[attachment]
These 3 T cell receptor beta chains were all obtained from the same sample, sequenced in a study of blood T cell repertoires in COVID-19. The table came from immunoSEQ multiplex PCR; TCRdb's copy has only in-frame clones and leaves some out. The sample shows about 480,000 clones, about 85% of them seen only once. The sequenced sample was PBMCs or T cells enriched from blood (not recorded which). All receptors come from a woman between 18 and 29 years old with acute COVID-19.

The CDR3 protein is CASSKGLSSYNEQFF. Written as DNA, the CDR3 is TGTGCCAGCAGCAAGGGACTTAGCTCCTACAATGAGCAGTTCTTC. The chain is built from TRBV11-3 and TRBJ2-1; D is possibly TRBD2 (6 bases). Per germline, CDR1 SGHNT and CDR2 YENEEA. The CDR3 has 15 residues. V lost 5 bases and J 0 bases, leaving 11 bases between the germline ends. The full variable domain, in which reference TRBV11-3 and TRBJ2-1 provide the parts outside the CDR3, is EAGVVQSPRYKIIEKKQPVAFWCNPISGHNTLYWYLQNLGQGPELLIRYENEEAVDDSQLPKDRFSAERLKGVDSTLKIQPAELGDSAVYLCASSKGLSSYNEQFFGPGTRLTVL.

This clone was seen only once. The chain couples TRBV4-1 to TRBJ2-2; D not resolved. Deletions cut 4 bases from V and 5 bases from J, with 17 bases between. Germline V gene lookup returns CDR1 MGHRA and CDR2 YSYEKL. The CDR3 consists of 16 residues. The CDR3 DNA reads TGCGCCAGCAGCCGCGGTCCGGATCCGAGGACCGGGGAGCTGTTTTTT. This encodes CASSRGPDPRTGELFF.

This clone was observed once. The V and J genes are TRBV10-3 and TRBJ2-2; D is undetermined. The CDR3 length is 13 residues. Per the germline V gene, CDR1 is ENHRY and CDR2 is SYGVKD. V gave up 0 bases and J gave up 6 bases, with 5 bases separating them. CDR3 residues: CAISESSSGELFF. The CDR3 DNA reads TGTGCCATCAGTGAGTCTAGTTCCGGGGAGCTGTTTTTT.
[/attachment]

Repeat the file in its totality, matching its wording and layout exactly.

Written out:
These 3 T cell receptor beta chains were all obtained from the same sample, sequenced in a study of blood T cell repertoires in COVID-19. The table came from immunoSEQ multiplex PCR; TCRdb's copy has only in-frame clones and leaves some out. The sample shows about 480,000 clones, about 85% of them seen only once. The sequenced sample was PBMCs or T cells enriched from blood (not recorded which). All receptors come from a woman between 18 and 29 years old with acute COVID-19.

The CDR3 protein is CASSKGLSSYNEQFF. Written as DNA, the CDR3 is TGTGCCAGCAGCAAGGGACTTAGCTCCTACAATGAGCAGTTCTTC. The chain is built from TRBV11-3 and TRBJ2-1; D is possibly TRBD2 (6 bases). Per germline, CDR1 SGHNT and CDR2 YENEEA. The CDR3 has 15 residues. V lost 5 bases and J 0 bases, leaving 11 bases between the germline ends. The full variable domain, in which reference TRBV11-3 and TRBJ2-1 provide the parts outside the CDR3, is EAGVVQSPRYKIIEKKQPVAFWCNPISGHNTLYWYLQNLGQGPELLIRYENEEAVDDSQLPKDRFSAERLKGVDSTLKIQPAELGDSAVYLCASSKGLSSYNEQFFGPGTRLTVL.

This clone was seen only once. The chain couples TRBV4-1 to TRBJ2-2; D not resolved. Deletions cut 4 bases from V and 5 bases from J, with 17 bases between. Germline V gene lookup returns CDR1 MGHRA and CDR2 YSYEKL. The CDR3 consists of 16 residues. The CDR3 DNA reads TGCGCCAGCAGCCGCGGTCCGGATCCGAGGACCGGGGAGCTGTTTTTT. This encodes CASSRGPDPRTGELFF.

This clone was observed once. The V and J genes are TRBV10-3 and TRBJ2-2; D is undetermined. The CDR3 length is 13 residues. Per the germline V gene, CDR1 is ENHRY and CDR2 is SYGVKD. V gave up 0 bases and J gave up 6 bases, with 5 bases separating them. CDR3 residues: CAISESSSGELFF. The CDR3 DNA reads TGTGCCATCAGTGAGTCTAGTTCCGGGGAGCTGTTTTTT.